One Aspie’s “autism discovery soundtrack”

This post–and indeed, this concept–might seem kind of odd, but to make an incredible understatement, music is a central and key component in my life.

For me, music is a stimming (self-soothing) strategy.  When I’m stressed, nearing a meltdown, or recovering from a meltdown, I listen to, play, or sing along to music.

Music is also a Special Interest subject.  While I couldn’t necessarily recite rote-memorized information about classical periods or individual composers, I’m pretty familiar with a fair amount of artists and songs from a wide variety of genres and over the past nearly-20 years, I’ve collected almost 7TB (terabytes) of music in MP3 format, organizing them meticulously in layers of folders and subfolders on my hard drive.  I will probably write in more detail about this in a future post. 🙂

Also, because like many Aspies, I feel complex emotions very deeply, so deeply so that I often have a tough time pinning them down and/or expressing them to others, music serves as a convenient, concise method of communication.  I’ve often turned to my partner or other close friend in my Inner Circle and said, “OK, this song right here?  Sums up everything I’m feeling.  Just feel the music.  It fits my state of mind perfectly.”  I’m not sure how well this works, what goes on inside their minds when I do this, but nobody has objected.

I often organize my music into different “themes”.  In a parallel universe, I’m probably one of those people who creates a variety of themed “Various Artists” CDs/collections of songs that all center on one theme.  For example, a “breakup songs” CD, a “road trip soundtrack”, or a meditation playlist…you get the idea.

Naturally, as I progressed through my autism spectrum discovery and progressed through the process, I began to do a lot of….well, processing.  Processing of information, realization, memories, emotions, awakening, and indeed, identity.  Because this undertaking generated powerful thoughts and emotions, music automatically played a vital role.  My mind went to work immediately, drawing associations, searching for the right combination of key signature, instrumentation, tempo, genre, lyrics as applicable, and general mood, to match as closely as possible what I was thinking and feeling at various points in the journey so far.

Here’s one beginner’s song list, as it relates to my Asperger’s journey so far and the crests and troughs of moods and emotions I have experienced.  Each song on this list was chosen for any one or combination of a variety of reasons; maybe the music bears an uncanny resemblance to an emotion, or perhaps a lyrical passage expressed one of my own thoughts exceptionally eloquently.  Or maybe a song has proven to be therapeutic for me in some way, or perhaps I could relate to the song/singer particularly well, or some other feature along those lines.

Some notes: I’ve linked to videos of each song; all links are in-tact as of today, and all were completely ad-free, at least on my screen.  Since “live” versions can be assaulting to the senses and can distort the music/singing, I’ve chosen only decent-quality studio/album versions of each song where possible, even if that choice resulted in a less-interesting video. 🙂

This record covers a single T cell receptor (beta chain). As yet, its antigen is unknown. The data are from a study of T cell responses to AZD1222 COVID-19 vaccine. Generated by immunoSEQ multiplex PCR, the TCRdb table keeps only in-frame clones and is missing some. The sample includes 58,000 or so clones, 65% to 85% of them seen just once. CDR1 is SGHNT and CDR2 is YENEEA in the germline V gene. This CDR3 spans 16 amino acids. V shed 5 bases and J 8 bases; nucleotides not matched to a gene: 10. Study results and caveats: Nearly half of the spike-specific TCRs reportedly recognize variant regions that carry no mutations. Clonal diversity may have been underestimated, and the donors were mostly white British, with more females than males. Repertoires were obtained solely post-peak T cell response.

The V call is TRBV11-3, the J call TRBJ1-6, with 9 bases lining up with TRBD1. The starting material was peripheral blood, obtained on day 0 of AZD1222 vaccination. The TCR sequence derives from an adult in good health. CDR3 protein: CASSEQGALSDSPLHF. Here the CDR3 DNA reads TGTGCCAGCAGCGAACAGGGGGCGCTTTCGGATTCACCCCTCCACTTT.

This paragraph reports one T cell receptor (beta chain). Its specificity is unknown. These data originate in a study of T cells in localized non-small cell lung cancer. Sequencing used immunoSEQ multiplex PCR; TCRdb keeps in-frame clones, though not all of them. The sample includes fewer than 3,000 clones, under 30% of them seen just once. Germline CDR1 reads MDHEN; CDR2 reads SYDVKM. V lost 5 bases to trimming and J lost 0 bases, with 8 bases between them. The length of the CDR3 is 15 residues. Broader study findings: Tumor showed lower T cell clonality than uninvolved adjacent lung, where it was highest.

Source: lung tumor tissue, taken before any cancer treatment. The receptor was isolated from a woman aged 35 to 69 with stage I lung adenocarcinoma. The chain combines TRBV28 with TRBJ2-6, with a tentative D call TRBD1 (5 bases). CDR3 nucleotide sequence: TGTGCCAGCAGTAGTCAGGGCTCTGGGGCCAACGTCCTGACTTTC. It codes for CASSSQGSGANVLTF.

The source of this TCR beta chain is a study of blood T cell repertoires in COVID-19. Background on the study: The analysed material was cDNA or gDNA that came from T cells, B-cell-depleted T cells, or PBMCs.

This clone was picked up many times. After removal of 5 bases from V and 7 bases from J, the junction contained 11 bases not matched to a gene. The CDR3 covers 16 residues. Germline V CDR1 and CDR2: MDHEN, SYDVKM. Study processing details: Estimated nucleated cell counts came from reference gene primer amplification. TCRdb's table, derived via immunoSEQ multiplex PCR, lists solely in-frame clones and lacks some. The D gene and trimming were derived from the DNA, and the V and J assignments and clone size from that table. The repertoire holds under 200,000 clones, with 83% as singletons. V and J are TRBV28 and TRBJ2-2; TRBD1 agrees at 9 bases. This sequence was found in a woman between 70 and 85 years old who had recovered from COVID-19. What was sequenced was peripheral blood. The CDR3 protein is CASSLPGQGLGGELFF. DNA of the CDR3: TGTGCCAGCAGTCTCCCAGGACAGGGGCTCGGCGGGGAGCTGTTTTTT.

Mad World” by Gary Jules

One Man Army” and “Clumsy” by Our Lady Peace

If You Could Read My Mind” by Gordon Lightfoot

Dreamland” by Saint Low

Alone” by Colin Newman

Enjoy the Silence” by Depeche Mode

In the Waiting Line” by Zero 7

Mmm Mmm Mmm Mmm” by Crash Test Dummies

People Are Strange” by The Doors

It’s Oh So Quiet” and “Army of Me” by Bjork

Stereo” by The Watchmen

Protection” and “Teardrop” by Massive Attack

Everything Is Automatic” by Matthew Good

Maybelle” by Ida

Would” by Alice In Chains

Rearview Mirror“, “Alive” and “Why Go” by Pearl Jam

You’re Standing On My Neck” by Splendora (Theme song to MTV’s “Daria” series)

Around the Sun” by R.E.M.

Maybe at some point I may either edit this post or write a follow-up post to explain what each of these songs has meant to me in terms of learning about my Aspie-ism and why I included it on this list.  If you’d like me to write such a post, please feel free to let me know in the comments. 🙂

If you’re also into music, and you have found any songs to be helpful, therapeutic, or expressive of your thoughts, feelings, realizations, etc, I’d love to hear from you!  Please feel free to add to this list in the comments 🙂


  1. enjoy the silence was always one of my favorite songs too.

    i grew up on the beatles, and i love george harrison. i love jeff lynne, because i think he understood what it was all about (he was also in a band with harrison.) adrian belew (most of what you actually hear in “call me al” by paul simon, and also offered the place of david byrne in the talking heads) gets it too.

    music and (standup / british) comedy were my crack and heroin. they were my escape and also what got me through.

    love and beauty, and beauty and hope. good feelings and feel-good thoughts that never reeked of bullsh**. another gem– you have to hear the whole thing though (as if you havent heard this one before)

    Liked by 1 person

  2. Wow, you’re right, our posts are very similar. Nice to meet someone who uses music in the same way 🙂 Do you still make “playlists”? I use spotify these days. The list I’m playing most at the moment is called “oppression is real, so is resistance”.


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